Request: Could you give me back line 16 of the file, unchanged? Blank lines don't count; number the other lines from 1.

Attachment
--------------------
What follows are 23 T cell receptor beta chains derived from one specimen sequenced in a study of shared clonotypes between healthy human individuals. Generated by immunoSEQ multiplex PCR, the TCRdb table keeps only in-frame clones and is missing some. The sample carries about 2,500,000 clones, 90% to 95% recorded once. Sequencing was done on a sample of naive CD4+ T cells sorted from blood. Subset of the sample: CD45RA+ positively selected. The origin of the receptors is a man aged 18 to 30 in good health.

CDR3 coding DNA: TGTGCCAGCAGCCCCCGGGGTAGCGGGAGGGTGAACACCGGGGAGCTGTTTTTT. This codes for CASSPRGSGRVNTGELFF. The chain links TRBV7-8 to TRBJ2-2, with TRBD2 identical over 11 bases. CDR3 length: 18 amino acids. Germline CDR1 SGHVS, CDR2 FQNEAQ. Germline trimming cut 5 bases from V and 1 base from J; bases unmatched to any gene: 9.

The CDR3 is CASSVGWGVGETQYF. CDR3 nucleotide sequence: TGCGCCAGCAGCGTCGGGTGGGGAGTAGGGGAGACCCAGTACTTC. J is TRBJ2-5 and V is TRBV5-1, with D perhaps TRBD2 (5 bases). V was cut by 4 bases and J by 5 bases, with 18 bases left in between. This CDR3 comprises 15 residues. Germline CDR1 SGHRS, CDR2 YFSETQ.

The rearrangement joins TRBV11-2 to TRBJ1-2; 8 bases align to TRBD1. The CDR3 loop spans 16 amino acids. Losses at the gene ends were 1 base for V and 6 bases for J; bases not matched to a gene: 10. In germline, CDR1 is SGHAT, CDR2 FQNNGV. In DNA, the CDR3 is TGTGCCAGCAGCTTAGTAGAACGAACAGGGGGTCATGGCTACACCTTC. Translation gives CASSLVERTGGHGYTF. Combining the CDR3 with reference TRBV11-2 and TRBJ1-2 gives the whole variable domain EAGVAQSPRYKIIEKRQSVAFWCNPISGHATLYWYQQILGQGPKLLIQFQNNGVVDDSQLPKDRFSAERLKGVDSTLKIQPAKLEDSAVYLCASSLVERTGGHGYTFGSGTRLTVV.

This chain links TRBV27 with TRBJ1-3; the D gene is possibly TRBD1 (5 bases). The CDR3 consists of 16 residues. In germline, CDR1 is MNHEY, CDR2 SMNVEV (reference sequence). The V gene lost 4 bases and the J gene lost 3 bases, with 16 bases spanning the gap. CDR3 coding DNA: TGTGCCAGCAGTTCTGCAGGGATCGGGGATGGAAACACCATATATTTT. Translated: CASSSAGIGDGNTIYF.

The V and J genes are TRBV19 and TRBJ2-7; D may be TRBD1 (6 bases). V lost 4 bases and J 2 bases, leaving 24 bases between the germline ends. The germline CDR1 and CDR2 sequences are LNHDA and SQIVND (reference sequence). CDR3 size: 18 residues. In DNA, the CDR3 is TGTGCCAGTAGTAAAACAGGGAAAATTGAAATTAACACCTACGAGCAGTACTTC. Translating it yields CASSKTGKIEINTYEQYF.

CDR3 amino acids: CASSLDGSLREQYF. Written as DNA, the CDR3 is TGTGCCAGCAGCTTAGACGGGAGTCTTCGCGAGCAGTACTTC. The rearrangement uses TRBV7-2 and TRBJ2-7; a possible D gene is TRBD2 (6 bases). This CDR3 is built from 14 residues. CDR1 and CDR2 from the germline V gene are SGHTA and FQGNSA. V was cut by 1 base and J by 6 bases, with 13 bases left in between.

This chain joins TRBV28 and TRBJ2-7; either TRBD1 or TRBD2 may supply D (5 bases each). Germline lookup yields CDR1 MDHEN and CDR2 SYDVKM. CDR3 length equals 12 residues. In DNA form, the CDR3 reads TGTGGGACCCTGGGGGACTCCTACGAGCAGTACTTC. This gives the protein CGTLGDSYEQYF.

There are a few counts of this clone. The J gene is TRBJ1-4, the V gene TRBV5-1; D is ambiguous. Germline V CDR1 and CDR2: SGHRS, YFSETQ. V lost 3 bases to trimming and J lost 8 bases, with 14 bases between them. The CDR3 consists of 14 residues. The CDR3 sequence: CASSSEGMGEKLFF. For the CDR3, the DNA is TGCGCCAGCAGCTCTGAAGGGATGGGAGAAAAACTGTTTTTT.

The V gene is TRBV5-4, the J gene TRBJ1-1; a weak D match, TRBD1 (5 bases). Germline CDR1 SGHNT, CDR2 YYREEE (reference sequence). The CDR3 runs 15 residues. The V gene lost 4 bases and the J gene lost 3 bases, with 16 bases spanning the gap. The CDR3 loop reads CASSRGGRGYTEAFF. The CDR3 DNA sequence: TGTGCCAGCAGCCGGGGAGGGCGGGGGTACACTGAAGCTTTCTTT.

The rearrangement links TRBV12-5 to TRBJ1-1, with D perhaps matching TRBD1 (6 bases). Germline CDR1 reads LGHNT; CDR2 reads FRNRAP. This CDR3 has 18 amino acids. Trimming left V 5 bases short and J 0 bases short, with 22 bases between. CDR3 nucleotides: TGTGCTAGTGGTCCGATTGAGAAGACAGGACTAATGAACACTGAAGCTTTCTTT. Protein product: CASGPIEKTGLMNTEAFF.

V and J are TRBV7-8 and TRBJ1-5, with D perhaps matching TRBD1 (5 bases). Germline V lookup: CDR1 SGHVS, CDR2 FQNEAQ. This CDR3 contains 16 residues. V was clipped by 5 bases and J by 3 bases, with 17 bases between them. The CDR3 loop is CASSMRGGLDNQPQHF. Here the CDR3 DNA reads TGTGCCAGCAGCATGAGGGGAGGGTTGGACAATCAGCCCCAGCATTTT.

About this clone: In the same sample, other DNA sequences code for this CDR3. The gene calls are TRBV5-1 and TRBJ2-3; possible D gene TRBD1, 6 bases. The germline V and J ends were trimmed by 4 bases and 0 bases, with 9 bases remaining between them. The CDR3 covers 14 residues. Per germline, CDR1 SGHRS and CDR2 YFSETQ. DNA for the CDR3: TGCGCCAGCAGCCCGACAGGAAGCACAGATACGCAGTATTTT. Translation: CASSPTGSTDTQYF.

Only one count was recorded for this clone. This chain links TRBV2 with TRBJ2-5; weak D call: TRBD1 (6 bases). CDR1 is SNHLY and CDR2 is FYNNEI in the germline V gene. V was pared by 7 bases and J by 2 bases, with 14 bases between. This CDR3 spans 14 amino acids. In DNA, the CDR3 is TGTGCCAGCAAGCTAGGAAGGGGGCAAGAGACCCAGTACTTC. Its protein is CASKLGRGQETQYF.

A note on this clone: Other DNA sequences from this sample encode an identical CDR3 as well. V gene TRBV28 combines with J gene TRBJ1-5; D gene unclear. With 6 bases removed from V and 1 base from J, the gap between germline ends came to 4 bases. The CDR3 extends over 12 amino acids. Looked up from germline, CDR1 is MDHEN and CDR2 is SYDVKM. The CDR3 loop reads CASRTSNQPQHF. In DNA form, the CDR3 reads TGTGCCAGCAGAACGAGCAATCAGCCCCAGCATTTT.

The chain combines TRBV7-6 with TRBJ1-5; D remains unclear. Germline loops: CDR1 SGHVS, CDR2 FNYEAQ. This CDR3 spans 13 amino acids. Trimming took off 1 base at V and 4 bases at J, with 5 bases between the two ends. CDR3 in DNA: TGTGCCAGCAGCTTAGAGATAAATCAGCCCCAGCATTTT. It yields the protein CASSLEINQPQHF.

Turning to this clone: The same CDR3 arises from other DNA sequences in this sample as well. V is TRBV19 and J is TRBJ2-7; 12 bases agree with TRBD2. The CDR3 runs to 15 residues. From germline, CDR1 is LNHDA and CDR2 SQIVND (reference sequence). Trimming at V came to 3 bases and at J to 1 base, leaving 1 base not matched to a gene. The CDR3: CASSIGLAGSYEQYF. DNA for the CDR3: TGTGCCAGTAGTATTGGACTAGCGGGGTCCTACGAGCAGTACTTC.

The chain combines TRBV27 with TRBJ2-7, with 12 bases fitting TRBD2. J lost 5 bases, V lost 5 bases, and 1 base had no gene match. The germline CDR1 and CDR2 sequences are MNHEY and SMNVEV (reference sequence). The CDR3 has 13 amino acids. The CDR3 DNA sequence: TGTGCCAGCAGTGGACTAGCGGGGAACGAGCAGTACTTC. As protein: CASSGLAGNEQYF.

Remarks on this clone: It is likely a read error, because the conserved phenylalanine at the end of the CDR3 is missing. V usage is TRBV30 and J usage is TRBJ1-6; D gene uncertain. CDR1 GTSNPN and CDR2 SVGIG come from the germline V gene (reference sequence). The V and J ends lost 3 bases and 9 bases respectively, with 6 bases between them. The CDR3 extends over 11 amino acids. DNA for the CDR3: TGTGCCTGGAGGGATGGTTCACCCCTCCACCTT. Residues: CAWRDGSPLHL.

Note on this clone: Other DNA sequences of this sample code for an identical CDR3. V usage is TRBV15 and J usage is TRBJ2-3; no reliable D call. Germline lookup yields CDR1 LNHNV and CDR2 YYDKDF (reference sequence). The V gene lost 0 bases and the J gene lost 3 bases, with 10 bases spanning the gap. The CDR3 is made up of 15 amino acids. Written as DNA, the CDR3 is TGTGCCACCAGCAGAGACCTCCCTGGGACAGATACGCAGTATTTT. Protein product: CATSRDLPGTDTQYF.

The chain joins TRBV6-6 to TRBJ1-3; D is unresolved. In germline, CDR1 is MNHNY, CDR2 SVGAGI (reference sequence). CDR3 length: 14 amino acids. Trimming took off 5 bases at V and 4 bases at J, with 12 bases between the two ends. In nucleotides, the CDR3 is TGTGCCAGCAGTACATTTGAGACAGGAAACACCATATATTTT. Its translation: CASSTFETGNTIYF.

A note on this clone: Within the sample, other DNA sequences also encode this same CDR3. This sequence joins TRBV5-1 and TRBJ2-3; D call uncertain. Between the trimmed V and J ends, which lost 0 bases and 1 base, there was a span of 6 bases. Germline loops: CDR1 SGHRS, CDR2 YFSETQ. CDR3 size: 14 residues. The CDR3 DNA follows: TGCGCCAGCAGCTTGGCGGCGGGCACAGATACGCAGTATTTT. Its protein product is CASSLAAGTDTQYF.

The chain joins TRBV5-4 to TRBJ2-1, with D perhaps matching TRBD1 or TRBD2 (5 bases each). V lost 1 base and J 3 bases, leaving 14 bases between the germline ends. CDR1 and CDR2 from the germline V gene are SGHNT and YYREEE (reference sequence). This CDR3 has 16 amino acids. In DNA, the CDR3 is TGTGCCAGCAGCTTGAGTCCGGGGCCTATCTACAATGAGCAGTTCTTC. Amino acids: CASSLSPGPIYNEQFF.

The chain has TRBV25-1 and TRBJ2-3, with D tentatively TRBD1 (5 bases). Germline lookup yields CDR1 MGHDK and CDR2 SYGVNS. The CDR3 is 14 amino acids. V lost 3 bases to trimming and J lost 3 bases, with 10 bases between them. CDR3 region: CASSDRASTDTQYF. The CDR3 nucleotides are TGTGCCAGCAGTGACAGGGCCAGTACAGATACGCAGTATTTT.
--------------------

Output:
The chain combines TRBV7-6 with TRBJ1-5; D remains unclear. Germline loops: CDR1 SGHVS, CDR2 FNYEAQ. This CDR3 spans 13 amino acids. Trimming took off 1 base at V and 4 bases at J, with 5 bases between the two ends. CDR3 in DNA: TGTGCCAGCAGCTTAGAGATAAATCAGCCCCAGCATTTT. It yields the protein CASSLEINQPQHF.